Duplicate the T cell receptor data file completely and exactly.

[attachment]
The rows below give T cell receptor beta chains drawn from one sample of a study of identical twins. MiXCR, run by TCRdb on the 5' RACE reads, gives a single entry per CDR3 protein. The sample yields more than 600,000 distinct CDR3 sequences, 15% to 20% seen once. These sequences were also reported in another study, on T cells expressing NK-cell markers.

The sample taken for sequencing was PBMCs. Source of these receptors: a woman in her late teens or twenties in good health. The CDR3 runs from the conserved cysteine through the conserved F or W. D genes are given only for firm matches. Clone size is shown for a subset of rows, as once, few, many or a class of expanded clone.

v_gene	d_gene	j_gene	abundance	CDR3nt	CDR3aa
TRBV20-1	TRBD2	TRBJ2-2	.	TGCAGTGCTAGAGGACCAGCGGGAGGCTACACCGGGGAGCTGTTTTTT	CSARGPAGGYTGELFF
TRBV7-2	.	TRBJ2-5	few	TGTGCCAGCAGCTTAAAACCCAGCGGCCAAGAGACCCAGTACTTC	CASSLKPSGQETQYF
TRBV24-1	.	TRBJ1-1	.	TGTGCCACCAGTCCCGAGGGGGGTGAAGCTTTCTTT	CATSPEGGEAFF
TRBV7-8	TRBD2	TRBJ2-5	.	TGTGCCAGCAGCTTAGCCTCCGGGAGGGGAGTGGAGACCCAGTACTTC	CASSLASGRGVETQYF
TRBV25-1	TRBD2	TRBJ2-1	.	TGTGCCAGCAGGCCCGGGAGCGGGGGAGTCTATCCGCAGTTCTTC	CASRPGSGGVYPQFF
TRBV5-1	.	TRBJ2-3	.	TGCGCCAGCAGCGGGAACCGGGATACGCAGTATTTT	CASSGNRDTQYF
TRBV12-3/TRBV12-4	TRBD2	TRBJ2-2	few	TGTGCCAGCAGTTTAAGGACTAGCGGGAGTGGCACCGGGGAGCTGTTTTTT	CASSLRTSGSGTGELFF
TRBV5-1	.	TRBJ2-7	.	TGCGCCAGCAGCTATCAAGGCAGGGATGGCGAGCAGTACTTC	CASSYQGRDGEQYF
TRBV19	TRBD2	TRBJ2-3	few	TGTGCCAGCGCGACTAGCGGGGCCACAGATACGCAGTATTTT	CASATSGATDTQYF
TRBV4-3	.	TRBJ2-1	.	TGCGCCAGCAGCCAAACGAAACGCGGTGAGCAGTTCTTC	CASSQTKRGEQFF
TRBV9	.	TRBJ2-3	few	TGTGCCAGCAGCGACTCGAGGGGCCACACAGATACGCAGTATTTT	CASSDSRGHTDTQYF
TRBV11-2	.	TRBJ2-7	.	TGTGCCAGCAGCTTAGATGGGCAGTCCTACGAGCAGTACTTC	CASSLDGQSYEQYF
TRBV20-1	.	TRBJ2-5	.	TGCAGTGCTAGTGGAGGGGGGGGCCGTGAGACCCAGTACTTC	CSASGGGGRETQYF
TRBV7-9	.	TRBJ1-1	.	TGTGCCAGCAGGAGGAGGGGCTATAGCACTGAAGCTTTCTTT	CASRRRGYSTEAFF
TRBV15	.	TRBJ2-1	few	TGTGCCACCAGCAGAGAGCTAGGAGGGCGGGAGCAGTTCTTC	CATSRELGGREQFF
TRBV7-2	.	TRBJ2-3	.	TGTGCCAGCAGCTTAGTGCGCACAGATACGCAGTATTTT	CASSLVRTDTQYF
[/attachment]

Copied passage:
The rows below give T cell receptor beta chains drawn from one sample of a study of identical twins. MiXCR, run by TCRdb on the 5' RACE reads, gives a single entry per CDR3 protein. The sample yields more than 600,000 distinct CDR3 sequences, 15% to 20% seen once. These sequences were also reported in another study, on T cells expressing NK-cell markers.

The sample taken for sequencing was PBMCs. Source of these receptors: a woman in her late teens or twenties in good health. The CDR3 runs from the conserved cysteine through the conserved F or W. D genes are given only for firm matches. Clone size is shown for a subset of rows, as once, few, many or a class of expanded clone.

v_gene	d_gene	j_gene	abundance	CDR3nt	CDR3aa
TRBV20-1	TRBD2	TRBJ2-2	.	TGCAGTGCTAGAGGACCAGCGGGAGGCTACACCGGGGAGCTGTTTTTT	CSARGPAGGYTGELFF
TRBV7-2	.	TRBJ2-5	few	TGTGCCAGCAGCTTAAAACCCAGCGGCCAAGAGACCCAGTACTTC	CASSLKPSGQETQYF
TRBV24-1	.	TRBJ1-1	.	TGTGCCACCAGTCCCGAGGGGGGTGAAGCTTTCTTT	CATSPEGGEAFF
TRBV7-8	TRBD2	TRBJ2-5	.	TGTGCCAGCAGCTTAGCCTCCGGGAGGGGAGTGGAGACCCAGTACTTC	CASSLASGRGVETQYF
TRBV25-1	TRBD2	TRBJ2-1	.	TGTGCCAGCAGGCCCGGGAGCGGGGGAGTCTATCCGCAGTTCTTC	CASRPGSGGVYPQFF
TRBV5-1	.	TRBJ2-3	.	TGCGCCAGCAGCGGGAACCGGGATACGCAGTATTTT	CASSGNRDTQYF
TRBV12-3/TRBV12-4	TRBD2	TRBJ2-2	few	TGTGCCAGCAGTTTAAGGACTAGCGGGAGTGGCACCGGGGAGCTGTTTTTT	CASSLRTSGSGTGELFF
TRBV5-1	.	TRBJ2-7	.	TGCGCCAGCAGCTATCAAGGCAGGGATGGCGAGCAGTACTTC	CASSYQGRDGEQYF
TRBV19	TRBD2	TRBJ2-3	few	TGTGCCAGCGCGACTAGCGGGGCCACAGATACGCAGTATTTT	CASATSGATDTQYF
TRBV4-3	.	TRBJ2-1	.	TGCGCCAGCAGCCAAACGAAACGCGGTGAGCAGTTCTTC	CASSQTKRGEQFF
TRBV9	.	TRBJ2-3	few	TGTGCCAGCAGCGACTCGAGGGGCCACACAGATACGCAGTATTTT	CASSDSRGHTDTQYF
TRBV11-2	.	TRBJ2-7	.	TGTGCCAGCAGCTTAGATGGGCAGTCCTACGAGCAGTACTTC	CASSLDGQSYEQYF
TRBV20-1	.	TRBJ2-5	.	TGCAGTGCTAGTGGAGGGGGGGGCCGTGAGACCCAGTACTTC	CSASGGGGRETQYF
TRBV7-9	.	TRBJ1-1	.	TGTGCCAGCAGGAGGAGGGGCTATAGCACTGAAGCTTTCTTT	CASRRRGYSTEAFF
TRBV15	.	TRBJ2-1	few	TGTGCCACCAGCAGAGAGCTAGGAGGGCGGGAGCAGTTCTTC	CATSRELGGREQFF
TRBV7-2	.	TRBJ2-3	.	TGTGCCAGCAGCTTAGTGCGCACAGATACGCAGTATTTT	CASSLVRTDTQYF